Written by Kate Billing, Founder & Creative Director, Blacksmith

(Part Five in a seven-part series) A 5 minute read

Here are the links to the previous blogs in my series on using my COVID-19 acronym as a recipe for thriving in ‘the current situation’.

Up. Down. Up. Down. Up. Down, and round about.

The COVID-19 rollercoaster has had my emotions all over the place!

First the shock of its impact on our business. Then the impact on my life. Next the impact on people, families and communities around the world as numbers of the afflicted rose.

Grief for what was being lost. Anger at what was happening. Frustration that I couldn’t change things. Panic that we might be f@#&ed by this.

I find that it helps me to process my thoughts, feelings and experience by turning them into a model or some kind of graphic representation. Below is my attempt at capturing this rollercoaster experience.

COVID-19 Rollercoaster

In the first weeks of the COVID-19 reality, following the W.H.O global pandemic announcement, I thrashed around in the fear and catastrophizing of the Chaotic phase for some, only rolling on to Controlled thanks to a major stock take of the state of our life and business. Then I began to see a tiny light at the end of the tunnel, as thoughts of what might be possible and the opportunities this situation had created came into view. My Confidence came back, slowly but surely, like a rollercoaster being cranked up the first big hill on a ride.

As I sat with all of this for a while, observing the world from a more neutral place, Creative thoughts and ideas came streaming in. What a relief. What excitement!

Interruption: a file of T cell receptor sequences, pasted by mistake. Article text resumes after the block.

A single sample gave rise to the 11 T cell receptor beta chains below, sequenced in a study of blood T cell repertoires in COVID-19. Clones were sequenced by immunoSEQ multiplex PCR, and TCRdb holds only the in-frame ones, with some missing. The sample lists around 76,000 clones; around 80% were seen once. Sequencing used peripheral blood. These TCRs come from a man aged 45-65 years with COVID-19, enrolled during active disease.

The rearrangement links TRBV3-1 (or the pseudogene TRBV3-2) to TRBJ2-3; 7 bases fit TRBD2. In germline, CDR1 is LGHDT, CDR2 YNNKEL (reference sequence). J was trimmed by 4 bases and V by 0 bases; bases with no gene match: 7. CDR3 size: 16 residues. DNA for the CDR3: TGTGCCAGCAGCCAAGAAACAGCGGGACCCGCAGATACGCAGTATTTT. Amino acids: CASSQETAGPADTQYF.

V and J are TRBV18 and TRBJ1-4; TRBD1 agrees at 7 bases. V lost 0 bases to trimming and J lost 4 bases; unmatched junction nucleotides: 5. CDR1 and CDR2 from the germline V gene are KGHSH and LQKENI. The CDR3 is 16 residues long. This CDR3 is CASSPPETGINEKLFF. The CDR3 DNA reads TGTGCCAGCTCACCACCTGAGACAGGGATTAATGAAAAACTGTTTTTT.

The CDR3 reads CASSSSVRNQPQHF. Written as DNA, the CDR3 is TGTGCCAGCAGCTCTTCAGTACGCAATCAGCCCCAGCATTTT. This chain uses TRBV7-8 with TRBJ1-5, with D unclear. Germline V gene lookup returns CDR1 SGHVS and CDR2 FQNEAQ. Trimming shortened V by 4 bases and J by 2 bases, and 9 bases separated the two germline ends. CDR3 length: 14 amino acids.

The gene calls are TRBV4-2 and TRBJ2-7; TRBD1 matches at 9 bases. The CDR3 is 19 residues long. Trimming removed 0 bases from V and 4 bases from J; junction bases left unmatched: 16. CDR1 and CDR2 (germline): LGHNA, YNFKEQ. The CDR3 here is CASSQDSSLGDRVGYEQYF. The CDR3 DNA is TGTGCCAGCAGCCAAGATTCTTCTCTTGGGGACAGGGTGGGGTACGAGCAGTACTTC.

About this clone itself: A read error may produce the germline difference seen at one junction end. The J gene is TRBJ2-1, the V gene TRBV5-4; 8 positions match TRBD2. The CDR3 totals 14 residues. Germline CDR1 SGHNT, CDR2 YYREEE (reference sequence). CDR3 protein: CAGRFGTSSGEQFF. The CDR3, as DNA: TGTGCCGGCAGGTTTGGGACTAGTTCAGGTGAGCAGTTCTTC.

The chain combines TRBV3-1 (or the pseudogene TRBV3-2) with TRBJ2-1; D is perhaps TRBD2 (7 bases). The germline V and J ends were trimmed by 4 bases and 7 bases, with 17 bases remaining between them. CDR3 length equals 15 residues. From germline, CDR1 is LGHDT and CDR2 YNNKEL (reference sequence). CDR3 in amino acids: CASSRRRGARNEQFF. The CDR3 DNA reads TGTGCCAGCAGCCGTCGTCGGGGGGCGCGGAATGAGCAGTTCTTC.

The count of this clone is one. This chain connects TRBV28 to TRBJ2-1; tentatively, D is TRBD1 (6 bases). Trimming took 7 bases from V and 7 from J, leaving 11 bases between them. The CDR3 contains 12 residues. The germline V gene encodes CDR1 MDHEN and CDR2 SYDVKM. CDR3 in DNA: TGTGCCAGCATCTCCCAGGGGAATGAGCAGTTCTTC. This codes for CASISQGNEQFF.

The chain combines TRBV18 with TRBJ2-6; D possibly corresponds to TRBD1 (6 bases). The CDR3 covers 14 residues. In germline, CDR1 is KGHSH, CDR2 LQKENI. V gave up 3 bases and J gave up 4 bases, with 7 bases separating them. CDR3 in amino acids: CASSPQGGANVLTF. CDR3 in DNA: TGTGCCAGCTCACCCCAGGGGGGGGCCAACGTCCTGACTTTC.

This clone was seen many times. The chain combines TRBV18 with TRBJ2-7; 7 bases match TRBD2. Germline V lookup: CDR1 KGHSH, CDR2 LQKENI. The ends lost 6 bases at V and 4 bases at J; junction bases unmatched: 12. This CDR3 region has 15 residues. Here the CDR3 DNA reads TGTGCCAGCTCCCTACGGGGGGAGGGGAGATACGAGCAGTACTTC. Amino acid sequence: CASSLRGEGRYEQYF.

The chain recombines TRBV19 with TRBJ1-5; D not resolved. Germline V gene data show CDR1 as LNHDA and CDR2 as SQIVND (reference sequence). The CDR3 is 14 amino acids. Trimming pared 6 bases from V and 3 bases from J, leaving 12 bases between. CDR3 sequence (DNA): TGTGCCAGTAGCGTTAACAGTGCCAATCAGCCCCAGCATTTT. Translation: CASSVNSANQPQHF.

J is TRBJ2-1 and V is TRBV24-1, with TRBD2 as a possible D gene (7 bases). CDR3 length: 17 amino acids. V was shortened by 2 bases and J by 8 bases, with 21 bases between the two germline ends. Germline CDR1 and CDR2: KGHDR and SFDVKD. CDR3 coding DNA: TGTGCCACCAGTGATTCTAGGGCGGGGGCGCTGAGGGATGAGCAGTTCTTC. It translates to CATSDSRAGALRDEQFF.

But then…a sense of going over the top of that BIG hill. The feeling of gravity taking over as the coaster cars rolled one by oneover the top and built momentum heading down into a tight, deep turn at the bottom…back to Chaotic!

Round and round I’ve gone for weeks, getting more comfortable with the ride, building a level of optimism and handling The Dip of Discouragement at the bottom of that big drop every time it comes.

I say Dip of Discouragement but it hasn’t always felt like that. Early on in the ride it was closer to despair. Recently, it’s been more like niggling doubt.

The Dip_3rd dimension of The dip of discouragement

Doubt is a feeling of uncertainty or a lack of conviction about something and it’s a day-to-day part of creative and innovative practice. Thinking up something new and taking action to make it real in the world comes with ego vulnerability, fear of judgement, and the chance of failure. It’s natural to have a pause for thought as you move forward, taking your ideas out of your head and making them visible to others.

Discouragement is more about a loss of confidence or enthusiasm for the creative work in hand. You take a few knocks – either from other people or inside your own head – and the doubt deepens to something more solid. It impacts your energy, attitude and ability to create. This is a danger zone where we can lose momentum, get stuck in inaction, and let our ideas and their potential impact wither.

Despair is a much MUCH deeper hole to get out of than doubt or discouragement. In his 1946 book Man’s Search for Meaning, Austrian neurologist and psychiatrist Viktor Frankl described despair as ‘suffering without meaning’. It is a state of losing hope, railing against reality and getting caught up in catastrophic stories in our heads about the future.